jonetsu wrote:Look at the screenshot I posted above, upper left. There's a MIDI module. That module takes the MIDI input from the DAW and 'converts' it to a 'voltage' value related to a scale. But it will not stop the note that's played. For that you need the gate output from that MIDI module and connect it to an ADSR which in turn goes to a VCA and then to the AUDIO module.
For playing the VCV rack like a regular VST synth you need those modules to start with, before adding any sound-producing oscillators and waves and such. Everything goes between the MIDI (DAW in) and AUDIO (DAW out) modules. You can load the VCV Rack in that screen shot, it's one of the given examples.
Thank you, this was really helpful!
Rather a must just to get started with the vst.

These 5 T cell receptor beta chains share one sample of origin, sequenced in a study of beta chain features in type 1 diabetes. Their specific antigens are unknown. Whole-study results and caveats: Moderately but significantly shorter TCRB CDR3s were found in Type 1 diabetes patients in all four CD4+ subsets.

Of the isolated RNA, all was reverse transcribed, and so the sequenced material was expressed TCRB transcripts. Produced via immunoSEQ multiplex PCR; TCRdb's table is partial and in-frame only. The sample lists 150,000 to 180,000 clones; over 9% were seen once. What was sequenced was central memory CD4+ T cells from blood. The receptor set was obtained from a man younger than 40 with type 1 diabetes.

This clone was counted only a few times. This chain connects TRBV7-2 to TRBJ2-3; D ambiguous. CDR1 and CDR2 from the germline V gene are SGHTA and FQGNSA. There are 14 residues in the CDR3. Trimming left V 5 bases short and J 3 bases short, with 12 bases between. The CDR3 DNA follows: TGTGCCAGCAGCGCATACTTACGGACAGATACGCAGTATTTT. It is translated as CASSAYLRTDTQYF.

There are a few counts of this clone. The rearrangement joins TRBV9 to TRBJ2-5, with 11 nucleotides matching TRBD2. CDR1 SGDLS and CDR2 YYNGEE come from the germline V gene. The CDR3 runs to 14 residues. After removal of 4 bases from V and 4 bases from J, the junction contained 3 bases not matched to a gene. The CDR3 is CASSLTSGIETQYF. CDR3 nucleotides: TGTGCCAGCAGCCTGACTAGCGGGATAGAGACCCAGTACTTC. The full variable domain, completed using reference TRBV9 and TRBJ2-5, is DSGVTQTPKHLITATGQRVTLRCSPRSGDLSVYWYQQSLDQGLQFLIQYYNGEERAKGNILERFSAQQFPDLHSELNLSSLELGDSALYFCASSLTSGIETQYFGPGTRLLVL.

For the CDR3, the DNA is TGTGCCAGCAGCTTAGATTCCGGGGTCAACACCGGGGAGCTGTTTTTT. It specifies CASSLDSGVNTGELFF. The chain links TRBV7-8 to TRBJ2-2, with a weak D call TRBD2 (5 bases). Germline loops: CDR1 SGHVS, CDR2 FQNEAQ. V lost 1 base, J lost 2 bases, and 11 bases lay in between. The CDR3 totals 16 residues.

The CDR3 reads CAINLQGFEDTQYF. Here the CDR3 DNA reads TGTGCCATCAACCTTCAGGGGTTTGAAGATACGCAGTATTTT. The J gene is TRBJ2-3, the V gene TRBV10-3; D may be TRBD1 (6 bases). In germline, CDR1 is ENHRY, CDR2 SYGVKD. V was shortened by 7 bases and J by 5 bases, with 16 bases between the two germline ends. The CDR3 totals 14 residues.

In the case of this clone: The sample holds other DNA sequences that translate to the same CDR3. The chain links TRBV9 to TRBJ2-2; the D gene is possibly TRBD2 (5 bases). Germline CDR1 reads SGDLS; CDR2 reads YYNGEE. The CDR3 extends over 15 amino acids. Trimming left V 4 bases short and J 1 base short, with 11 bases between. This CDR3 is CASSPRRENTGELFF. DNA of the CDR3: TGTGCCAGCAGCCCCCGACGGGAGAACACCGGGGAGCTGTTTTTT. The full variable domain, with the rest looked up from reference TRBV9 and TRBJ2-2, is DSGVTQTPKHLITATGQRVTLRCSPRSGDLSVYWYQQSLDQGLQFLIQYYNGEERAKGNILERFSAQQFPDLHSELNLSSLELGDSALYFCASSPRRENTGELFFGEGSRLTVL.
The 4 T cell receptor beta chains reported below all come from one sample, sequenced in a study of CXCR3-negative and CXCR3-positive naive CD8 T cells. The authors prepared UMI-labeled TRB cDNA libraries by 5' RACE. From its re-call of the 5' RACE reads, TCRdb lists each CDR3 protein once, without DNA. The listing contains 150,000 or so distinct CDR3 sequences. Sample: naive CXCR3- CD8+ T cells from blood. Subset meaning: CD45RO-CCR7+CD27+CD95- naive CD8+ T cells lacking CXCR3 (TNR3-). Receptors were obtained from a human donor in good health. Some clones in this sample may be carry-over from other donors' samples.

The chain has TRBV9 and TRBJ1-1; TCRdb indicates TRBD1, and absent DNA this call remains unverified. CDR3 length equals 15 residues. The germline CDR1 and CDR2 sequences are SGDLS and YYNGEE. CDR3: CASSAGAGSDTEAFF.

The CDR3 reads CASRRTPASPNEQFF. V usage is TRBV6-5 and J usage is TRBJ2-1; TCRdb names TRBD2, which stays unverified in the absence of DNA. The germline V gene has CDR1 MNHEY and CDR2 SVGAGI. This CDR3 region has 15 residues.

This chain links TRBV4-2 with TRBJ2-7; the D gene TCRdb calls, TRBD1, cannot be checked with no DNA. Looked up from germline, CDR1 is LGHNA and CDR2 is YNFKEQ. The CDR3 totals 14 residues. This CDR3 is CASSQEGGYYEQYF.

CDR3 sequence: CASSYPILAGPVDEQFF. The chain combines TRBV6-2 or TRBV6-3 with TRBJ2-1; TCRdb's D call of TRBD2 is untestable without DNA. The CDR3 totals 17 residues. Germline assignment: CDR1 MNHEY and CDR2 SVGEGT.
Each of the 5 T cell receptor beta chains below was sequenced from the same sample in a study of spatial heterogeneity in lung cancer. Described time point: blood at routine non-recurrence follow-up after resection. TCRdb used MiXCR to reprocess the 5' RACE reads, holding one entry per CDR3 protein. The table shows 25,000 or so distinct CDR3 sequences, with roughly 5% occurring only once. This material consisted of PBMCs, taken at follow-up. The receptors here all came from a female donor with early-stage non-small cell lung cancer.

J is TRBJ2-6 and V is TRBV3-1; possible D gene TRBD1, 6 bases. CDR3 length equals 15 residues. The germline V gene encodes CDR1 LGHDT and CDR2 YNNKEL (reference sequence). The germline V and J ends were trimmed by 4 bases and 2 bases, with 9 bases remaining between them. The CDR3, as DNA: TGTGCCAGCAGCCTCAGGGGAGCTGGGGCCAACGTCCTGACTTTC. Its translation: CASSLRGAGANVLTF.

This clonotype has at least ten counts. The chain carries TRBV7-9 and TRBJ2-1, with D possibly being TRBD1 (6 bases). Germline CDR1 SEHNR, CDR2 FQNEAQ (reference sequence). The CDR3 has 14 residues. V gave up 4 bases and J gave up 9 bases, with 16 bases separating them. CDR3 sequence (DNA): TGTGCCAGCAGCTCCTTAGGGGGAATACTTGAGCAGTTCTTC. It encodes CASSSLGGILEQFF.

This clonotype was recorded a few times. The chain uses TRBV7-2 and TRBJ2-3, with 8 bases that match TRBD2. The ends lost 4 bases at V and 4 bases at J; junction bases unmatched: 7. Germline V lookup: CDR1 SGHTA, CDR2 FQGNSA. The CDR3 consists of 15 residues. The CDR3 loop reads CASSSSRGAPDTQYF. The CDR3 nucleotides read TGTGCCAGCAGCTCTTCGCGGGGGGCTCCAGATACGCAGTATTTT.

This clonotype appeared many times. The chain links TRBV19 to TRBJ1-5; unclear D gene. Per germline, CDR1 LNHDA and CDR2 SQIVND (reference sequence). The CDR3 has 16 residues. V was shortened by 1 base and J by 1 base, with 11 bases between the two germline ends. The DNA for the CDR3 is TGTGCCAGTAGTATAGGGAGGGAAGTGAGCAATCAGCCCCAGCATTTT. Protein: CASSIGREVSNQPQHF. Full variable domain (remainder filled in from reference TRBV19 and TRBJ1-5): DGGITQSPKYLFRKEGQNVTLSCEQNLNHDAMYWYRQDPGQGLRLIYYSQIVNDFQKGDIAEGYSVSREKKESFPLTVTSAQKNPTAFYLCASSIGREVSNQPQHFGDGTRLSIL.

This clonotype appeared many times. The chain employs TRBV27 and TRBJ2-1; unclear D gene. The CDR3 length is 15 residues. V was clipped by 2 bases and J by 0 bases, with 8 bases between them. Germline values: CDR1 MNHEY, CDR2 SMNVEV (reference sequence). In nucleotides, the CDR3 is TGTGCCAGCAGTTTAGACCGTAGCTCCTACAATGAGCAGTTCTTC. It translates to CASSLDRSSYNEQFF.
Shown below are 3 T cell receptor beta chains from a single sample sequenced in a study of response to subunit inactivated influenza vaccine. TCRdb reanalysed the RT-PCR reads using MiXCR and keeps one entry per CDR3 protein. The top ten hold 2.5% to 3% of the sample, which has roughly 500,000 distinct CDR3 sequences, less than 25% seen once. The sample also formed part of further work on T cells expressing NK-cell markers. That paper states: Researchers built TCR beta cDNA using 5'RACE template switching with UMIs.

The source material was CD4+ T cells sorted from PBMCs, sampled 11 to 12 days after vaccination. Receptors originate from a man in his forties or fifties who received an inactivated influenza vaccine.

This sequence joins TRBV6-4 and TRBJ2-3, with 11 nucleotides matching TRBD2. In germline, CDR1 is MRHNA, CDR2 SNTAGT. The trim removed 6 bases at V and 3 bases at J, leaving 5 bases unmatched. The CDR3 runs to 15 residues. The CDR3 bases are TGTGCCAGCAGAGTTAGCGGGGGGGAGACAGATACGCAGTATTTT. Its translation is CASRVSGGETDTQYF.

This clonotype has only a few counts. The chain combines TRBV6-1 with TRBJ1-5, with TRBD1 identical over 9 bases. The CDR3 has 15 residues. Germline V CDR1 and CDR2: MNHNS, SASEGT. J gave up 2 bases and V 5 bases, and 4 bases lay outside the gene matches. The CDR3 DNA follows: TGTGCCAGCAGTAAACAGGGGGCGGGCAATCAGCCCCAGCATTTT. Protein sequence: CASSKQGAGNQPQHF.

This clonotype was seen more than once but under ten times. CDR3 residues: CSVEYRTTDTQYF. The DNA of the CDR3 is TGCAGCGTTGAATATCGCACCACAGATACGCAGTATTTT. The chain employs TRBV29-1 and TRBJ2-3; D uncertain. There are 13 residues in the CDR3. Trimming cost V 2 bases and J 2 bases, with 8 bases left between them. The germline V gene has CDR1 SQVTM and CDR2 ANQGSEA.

sysrqer wrote:I'm starting to think that vcvrack is one of the most successful pieces of free software - there are loads of uses on all platforms, users are contributing a ton of modules, youtube is filled with tutorials.
Yeah, it's great! Far outside of free software environments, it's simply good and cool and there's nothing quite like it (at least that I know of).
I find VCV to be open standard at its best. Easy to contribute, fun to play with, a free (as in beer AND freedom) software that encourages creativity and which has an openness proprietary software just cannot have.
No matter how much I like U-he's Bazille, their modular softsynth (and yes, I adore it), it just cannot develop the way VCV already does. It's stuck the way it is (maybe with a new feature or two in a future update), there aren't new modules coming along all the time, people don't have new ideas of how to use it and contribute their own way. It's just not what proprietary does. It's what free software does at its best.